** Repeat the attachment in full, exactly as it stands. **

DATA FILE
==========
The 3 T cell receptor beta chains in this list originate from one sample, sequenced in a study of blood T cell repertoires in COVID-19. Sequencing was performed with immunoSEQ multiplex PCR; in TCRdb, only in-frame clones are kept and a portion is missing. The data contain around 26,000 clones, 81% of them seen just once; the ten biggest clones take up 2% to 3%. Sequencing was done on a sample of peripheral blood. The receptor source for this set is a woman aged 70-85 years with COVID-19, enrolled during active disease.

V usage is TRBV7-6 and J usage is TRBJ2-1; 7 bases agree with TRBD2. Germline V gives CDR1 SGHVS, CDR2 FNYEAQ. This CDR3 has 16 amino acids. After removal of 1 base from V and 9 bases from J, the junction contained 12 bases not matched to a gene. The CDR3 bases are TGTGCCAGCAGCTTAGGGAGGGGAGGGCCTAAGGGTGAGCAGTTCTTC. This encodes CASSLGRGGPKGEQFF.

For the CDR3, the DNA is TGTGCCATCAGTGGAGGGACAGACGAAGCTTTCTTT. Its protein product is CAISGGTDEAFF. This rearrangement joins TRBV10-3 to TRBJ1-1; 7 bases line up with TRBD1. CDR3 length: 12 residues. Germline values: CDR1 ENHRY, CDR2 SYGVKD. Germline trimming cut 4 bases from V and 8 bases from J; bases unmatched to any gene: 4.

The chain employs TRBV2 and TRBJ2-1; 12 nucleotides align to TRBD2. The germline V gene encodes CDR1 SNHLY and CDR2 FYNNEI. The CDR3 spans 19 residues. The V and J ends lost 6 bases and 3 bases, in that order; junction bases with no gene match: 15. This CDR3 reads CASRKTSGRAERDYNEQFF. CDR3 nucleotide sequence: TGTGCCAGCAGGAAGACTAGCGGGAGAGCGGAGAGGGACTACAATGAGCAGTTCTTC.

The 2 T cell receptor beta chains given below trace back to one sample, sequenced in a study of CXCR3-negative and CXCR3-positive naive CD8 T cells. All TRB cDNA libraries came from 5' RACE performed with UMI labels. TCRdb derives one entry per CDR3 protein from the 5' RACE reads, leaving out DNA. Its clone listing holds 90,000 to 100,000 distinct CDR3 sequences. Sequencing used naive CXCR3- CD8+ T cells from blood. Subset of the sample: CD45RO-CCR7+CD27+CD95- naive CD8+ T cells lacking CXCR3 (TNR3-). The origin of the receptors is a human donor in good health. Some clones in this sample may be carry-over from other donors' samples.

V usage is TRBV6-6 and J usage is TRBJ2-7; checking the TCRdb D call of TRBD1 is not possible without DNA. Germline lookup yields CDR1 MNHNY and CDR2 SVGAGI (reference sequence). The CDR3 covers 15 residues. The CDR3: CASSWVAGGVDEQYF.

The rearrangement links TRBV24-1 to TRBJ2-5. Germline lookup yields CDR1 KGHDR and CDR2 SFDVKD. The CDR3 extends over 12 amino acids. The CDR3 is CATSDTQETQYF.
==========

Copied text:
The 3 T cell receptor beta chains in this list originate from one sample, sequenced in a study of blood T cell repertoires in COVID-19. Sequencing was performed with immunoSEQ multiplex PCR; in TCRdb, only in-frame clones are kept and a portion is missing. The data contain around 26,000 clones, 81% of them seen just once; the ten biggest clones take up 2% to 3%. Sequencing was done on a sample of peripheral blood. The receptor source for this set is a woman aged 70-85 years with COVID-19, enrolled during active disease.

V usage is TRBV7-6 and J usage is TRBJ2-1; 7 bases agree with TRBD2. Germline V gives CDR1 SGHVS, CDR2 FNYEAQ. This CDR3 has 16 amino acids. After removal of 1 base from V and 9 bases from J, the junction contained 12 bases not matched to a gene. The CDR3 bases are TGTGCCAGCAGCTTAGGGAGGGGAGGGCCTAAGGGTGAGCAGTTCTTC. This encodes CASSLGRGGPKGEQFF.

For the CDR3, the DNA is TGTGCCATCAGTGGAGGGACAGACGAAGCTTTCTTT. Its protein product is CAISGGTDEAFF. This rearrangement joins TRBV10-3 to TRBJ1-1; 7 bases line up with TRBD1. CDR3 length: 12 residues. Germline values: CDR1 ENHRY, CDR2 SYGVKD. Germline trimming cut 4 bases from V and 8 bases from J; bases unmatched to any gene: 4.

The chain employs TRBV2 and TRBJ2-1; 12 nucleotides align to TRBD2. The germline V gene encodes CDR1 SNHLY and CDR2 FYNNEI. The CDR3 spans 19 residues. The V and J ends lost 6 bases and 3 bases, in that order; junction bases with no gene match: 15. This CDR3 reads CASRKTSGRAERDYNEQFF. CDR3 nucleotide sequence: TGTGCCAGCAGGAAGACTAGCGGGAGAGCGGAGAGGGACTACAATGAGCAGTTCTTC.

The 2 T cell receptor beta chains given below trace back to one sample, sequenced in a study of CXCR3-negative and CXCR3-positive naive CD8 T cells. All TRB cDNA libraries came from 5' RACE performed with UMI labels. TCRdb derives one entry per CDR3 protein from the 5' RACE reads, leaving out DNA. Its clone listing holds 90,000 to 100,000 distinct CDR3 sequences. Sequencing used naive CXCR3- CD8+ T cells from blood. Subset of the sample: CD45RO-CCR7+CD27+CD95- naive CD8+ T cells lacking CXCR3 (TNR3-). The origin of the receptors is a human donor in good health. Some clones in this sample may be carry-over from other donors' samples.

V usage is TRBV6-6 and J usage is TRBJ2-7; checking the TCRdb D call of TRBD1 is not possible without DNA. Germline lookup yields CDR1 MNHNY and CDR2 SVGAGI (reference sequence). The CDR3 covers 15 residues. The CDR3: CASSWVAGGVDEQYF.

The rearrangement links TRBV24-1 to TRBJ2-5. Germline lookup yields CDR1 KGHDR and CDR2 SFDVKD. The CDR3 extends over 12 amino acids. The CDR3 is CATSDTQETQYF.